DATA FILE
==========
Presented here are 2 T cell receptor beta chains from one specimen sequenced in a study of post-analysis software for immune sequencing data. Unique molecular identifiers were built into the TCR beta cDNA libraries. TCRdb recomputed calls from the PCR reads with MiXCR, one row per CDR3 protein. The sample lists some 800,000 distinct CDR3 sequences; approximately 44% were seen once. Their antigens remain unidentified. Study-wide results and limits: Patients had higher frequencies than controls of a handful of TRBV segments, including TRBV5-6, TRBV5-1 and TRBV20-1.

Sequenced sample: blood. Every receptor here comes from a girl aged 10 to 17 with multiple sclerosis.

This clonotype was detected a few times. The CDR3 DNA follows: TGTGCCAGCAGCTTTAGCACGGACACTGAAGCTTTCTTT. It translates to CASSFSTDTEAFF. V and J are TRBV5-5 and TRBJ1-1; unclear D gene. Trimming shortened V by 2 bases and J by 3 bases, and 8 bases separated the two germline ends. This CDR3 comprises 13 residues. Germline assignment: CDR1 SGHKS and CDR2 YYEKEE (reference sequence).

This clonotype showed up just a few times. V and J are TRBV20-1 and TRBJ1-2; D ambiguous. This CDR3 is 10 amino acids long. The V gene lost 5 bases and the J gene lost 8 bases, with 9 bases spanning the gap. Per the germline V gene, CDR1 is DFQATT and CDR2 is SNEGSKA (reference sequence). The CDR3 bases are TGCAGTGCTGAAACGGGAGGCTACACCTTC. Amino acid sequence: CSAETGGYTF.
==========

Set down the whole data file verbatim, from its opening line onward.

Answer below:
Presented here are 2 T cell receptor beta chains from one specimen sequenced in a study of post-analysis software for immune sequencing data. Unique molecular identifiers were built into the TCR beta cDNA libraries. TCRdb recomputed calls from the PCR reads with MiXCR, one row per CDR3 protein. The sample lists some 800,000 distinct CDR3 sequences; approximately 44% were seen once. Their antigens remain unidentified. Study-wide results and limits: Patients had higher frequencies than controls of a handful of TRBV segments, including TRBV5-6, TRBV5-1 and TRBV20-1.

Sequenced sample: blood. Every receptor here comes from a girl aged 10 to 17 with multiple sclerosis.

This clonotype was detected a few times. The CDR3 DNA follows: TGTGCCAGCAGCTTTAGCACGGACACTGAAGCTTTCTTT. It translates to CASSFSTDTEAFF. V and J are TRBV5-5 and TRBJ1-1; unclear D gene. Trimming shortened V by 2 bases and J by 3 bases, and 8 bases separated the two germline ends. This CDR3 comprises 13 residues. Germline assignment: CDR1 SGHKS and CDR2 YYEKEE (reference sequence).

This clonotype showed up just a few times. V and J are TRBV20-1 and TRBJ1-2; D ambiguous. This CDR3 is 10 amino acids long. The V gene lost 5 bases and the J gene lost 8 bases, with 9 bases spanning the gap. Per the germline V gene, CDR1 is DFQATT and CDR2 is SNEGSKA (reference sequence). The CDR3 bases are TGCAGTGCTGAAACGGGAGGCTACACCTTC. Amino acid sequence: CSAETGGYTF.